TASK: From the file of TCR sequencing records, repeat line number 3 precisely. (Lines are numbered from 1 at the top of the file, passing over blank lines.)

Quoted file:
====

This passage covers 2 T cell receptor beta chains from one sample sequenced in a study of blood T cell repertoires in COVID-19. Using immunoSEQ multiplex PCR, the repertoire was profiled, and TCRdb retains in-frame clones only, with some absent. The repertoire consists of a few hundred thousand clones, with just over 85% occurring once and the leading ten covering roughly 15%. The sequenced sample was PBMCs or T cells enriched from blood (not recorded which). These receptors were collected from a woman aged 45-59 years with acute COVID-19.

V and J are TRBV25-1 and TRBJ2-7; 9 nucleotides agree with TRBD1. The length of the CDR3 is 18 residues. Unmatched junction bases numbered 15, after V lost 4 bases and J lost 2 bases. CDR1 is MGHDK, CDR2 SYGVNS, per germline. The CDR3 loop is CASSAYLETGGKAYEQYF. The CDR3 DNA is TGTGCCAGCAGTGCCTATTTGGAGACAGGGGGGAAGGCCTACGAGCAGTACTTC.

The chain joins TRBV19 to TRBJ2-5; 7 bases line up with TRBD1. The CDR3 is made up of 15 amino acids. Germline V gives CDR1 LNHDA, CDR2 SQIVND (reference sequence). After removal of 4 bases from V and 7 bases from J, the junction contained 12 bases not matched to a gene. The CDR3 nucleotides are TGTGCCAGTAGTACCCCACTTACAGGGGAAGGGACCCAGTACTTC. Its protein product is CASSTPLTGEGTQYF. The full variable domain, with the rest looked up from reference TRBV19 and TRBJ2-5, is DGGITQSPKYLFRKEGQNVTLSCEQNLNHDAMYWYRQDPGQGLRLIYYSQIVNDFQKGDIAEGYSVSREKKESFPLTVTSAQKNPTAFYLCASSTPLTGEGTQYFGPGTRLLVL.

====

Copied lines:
The chain joins TRBV19 to TRBJ2-5; 7 bases line up with TRBD1. The CDR3 is made up of 15 amino acids. Germline V gives CDR1 LNHDA, CDR2 SQIVND (reference sequence). After removal of 4 bases from V and 7 bases from J, the junction contained 12 bases not matched to a gene. The CDR3 nucleotides are TGTGCCAGTAGTACCCCACTTACAGGGGAAGGGACCCAGTACTTC. Its protein product is CASSTPLTGEGTQYF. The full variable domain, with the rest looked up from reference TRBV19 and TRBJ2-5, is DGGITQSPKYLFRKEGQNVTLSCEQNLNHDAMYWYRQDPGQGLRLIYYSQIVNDFQKGDIAEGYSVSREKKESFPLTVTSAQKNPTAFYLCASSTPLTGEGTQYFGPGTRLLVL.